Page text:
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“Made in heaven, assembled in Nigeria, exported to the world.”

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Very informative piece in The New York Times Magazine today on pentecostalism, particularly the breed currently being spread by Nigerian ministers throughout Africa and, increasingly, in parts of the United States and Europe.

Here is one excerpt on Redeemed Church’s leader, Enohc Adeboye, and ways to bless your cellphone:

Born into a family of poor cocoa farmers, Adeboye taught mathematics at the University of Lagos before he became a full-time minister. His followers, who revere him as a patriarch, call him the General Overseer, or Daddy G.O. The church he has built echoes his personality: it is disciplined, nurturing, systematic. Back in Nigeria, Adeboye claims to have at least five million followers, including some of the country’s most influential figures. As general overseer, he presides over financial ventures, including private schools, a bank and a media business. He’s innovative at developing methods to spread the word, as well as coming up with fresh revenue streams. The church produces inspirational movies on DVD, which are big sellers, and offers a service that sends daily text messages, believed to offer divine protection, to subscribers’ cellphones.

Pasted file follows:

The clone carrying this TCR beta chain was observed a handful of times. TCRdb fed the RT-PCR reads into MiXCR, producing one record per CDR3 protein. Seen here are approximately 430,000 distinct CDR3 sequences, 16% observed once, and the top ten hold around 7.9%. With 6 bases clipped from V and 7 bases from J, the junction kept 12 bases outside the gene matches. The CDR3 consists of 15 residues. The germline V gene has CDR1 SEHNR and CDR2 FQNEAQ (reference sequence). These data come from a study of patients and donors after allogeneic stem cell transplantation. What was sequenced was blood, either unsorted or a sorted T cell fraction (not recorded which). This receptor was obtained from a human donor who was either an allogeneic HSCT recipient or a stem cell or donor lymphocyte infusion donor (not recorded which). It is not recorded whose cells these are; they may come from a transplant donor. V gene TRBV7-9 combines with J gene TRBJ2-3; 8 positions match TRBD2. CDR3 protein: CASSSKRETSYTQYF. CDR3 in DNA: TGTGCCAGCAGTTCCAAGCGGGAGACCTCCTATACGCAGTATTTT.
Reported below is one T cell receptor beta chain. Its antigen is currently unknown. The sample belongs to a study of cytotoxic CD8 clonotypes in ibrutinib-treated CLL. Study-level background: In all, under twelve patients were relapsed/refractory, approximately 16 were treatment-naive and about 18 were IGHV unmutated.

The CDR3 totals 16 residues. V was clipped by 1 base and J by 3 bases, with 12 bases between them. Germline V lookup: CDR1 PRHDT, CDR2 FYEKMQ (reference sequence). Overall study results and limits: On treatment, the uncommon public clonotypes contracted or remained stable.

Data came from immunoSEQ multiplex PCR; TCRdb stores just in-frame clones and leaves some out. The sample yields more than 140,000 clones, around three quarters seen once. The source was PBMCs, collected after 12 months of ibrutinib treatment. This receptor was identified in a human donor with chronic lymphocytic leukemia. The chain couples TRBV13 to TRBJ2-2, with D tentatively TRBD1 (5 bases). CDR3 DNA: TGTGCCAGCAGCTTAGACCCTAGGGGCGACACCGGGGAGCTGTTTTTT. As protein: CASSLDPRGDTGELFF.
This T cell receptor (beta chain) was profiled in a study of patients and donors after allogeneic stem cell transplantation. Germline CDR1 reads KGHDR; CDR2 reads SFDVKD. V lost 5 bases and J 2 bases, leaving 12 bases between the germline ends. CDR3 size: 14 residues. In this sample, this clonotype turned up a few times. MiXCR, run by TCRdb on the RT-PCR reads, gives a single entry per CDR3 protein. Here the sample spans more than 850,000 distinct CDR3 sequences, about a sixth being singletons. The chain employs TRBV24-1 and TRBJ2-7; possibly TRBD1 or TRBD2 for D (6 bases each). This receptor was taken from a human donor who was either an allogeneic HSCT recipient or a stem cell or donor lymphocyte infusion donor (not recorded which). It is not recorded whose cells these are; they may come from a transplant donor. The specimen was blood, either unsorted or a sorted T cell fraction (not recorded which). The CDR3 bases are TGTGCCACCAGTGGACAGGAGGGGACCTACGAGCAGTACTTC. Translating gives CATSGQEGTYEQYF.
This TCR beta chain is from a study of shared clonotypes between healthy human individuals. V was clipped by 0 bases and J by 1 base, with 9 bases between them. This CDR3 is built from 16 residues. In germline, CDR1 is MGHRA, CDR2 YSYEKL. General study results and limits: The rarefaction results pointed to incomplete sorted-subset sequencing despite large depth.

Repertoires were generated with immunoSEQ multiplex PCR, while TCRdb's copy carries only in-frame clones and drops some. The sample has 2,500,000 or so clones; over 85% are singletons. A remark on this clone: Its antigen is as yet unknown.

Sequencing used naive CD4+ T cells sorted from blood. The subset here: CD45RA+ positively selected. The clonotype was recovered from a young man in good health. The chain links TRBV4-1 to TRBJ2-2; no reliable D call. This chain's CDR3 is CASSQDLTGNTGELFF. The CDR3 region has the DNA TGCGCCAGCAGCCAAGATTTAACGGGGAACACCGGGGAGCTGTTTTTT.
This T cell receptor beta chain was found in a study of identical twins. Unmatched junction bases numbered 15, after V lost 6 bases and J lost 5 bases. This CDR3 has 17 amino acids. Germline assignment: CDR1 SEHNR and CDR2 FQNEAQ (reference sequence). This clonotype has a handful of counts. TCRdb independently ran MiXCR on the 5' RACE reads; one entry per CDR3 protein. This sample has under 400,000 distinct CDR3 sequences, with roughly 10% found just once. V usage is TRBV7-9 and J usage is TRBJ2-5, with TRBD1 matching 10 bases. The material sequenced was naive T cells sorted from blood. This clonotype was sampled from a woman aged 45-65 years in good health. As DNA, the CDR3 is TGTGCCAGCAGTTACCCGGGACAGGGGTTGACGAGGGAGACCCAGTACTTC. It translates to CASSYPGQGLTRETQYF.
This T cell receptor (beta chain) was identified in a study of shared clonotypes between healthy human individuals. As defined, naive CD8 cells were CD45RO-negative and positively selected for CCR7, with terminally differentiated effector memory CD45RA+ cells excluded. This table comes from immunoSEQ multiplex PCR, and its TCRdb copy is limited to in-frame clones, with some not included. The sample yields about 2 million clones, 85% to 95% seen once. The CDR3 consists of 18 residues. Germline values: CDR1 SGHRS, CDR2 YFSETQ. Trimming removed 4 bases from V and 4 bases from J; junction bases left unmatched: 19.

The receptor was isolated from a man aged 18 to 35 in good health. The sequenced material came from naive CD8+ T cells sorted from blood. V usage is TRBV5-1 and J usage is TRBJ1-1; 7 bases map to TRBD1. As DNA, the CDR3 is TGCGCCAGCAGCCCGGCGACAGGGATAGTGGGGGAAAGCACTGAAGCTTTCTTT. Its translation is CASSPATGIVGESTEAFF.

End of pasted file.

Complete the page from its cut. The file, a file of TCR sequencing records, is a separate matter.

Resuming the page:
Defining a new phrase, “church planting”:

Enoch Adeboye would prefer to have many small parishes rather than a few megachurches. So the Redeemed spread through a process similar to mitosis. When a parish reaches a certain size, it is encouraged to divide in two, with part of the congregation moving to a nearby location, usually with a newly ordained pastor, a process that the Redeemed, adopting a bit of American evangelical lingo, call “church planting.”

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Written by Niall

April 12, 2009 at 2:48 pm

Posted in Nigeria, religion

Tagged with , ,